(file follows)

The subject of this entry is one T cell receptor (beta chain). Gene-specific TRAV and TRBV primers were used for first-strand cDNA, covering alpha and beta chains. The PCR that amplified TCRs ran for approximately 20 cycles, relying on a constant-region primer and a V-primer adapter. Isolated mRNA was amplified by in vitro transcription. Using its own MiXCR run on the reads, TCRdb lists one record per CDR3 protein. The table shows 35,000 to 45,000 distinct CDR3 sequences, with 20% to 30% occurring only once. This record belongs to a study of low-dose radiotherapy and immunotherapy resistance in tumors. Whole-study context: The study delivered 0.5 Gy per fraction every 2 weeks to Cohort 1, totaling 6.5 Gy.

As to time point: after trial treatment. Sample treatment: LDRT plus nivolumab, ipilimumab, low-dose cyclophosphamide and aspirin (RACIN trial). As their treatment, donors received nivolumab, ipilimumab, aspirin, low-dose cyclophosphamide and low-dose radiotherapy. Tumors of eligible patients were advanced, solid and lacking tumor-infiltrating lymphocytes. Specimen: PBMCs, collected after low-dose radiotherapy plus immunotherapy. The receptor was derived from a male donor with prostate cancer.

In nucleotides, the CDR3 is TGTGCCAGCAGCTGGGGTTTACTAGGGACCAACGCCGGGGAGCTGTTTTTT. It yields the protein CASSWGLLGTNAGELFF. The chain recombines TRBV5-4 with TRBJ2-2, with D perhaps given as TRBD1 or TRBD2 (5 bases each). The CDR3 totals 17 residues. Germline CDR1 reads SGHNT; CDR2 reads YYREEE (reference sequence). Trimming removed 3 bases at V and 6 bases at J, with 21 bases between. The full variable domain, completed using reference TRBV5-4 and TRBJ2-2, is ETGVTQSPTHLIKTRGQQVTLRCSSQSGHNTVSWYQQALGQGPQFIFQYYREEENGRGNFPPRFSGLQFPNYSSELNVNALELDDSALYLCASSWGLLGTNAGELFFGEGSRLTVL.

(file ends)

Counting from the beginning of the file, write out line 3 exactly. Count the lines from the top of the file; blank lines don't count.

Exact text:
In nucleotides, the CDR3 is TGTGCCAGCAGCTGGGGTTTACTAGGGACCAACGCCGGGGAGCTGTTTTTT. It yields the protein CASSWGLLGTNAGELFF. The chain recombines TRBV5-4 with TRBJ2-2, with D perhaps given as TRBD1 or TRBD2 (5 bases each). The CDR3 totals 17 residues. Germline CDR1 reads SGHNT; CDR2 reads YYREEE (reference sequence). Trimming removed 3 bases at V and 6 bases at J, with 21 bases between. The full variable domain, completed using reference TRBV5-4 and TRBJ2-2, is ETGVTQSPTHLIKTRGQQVTLRCSSQSGHNTVSWYQQALGQGPQFIFQYYREEENGRGNFPPRFSGLQFPNYSSELNVNALELDDSALYLCASSWGLLGTNAGELFFGEGSRLTVL.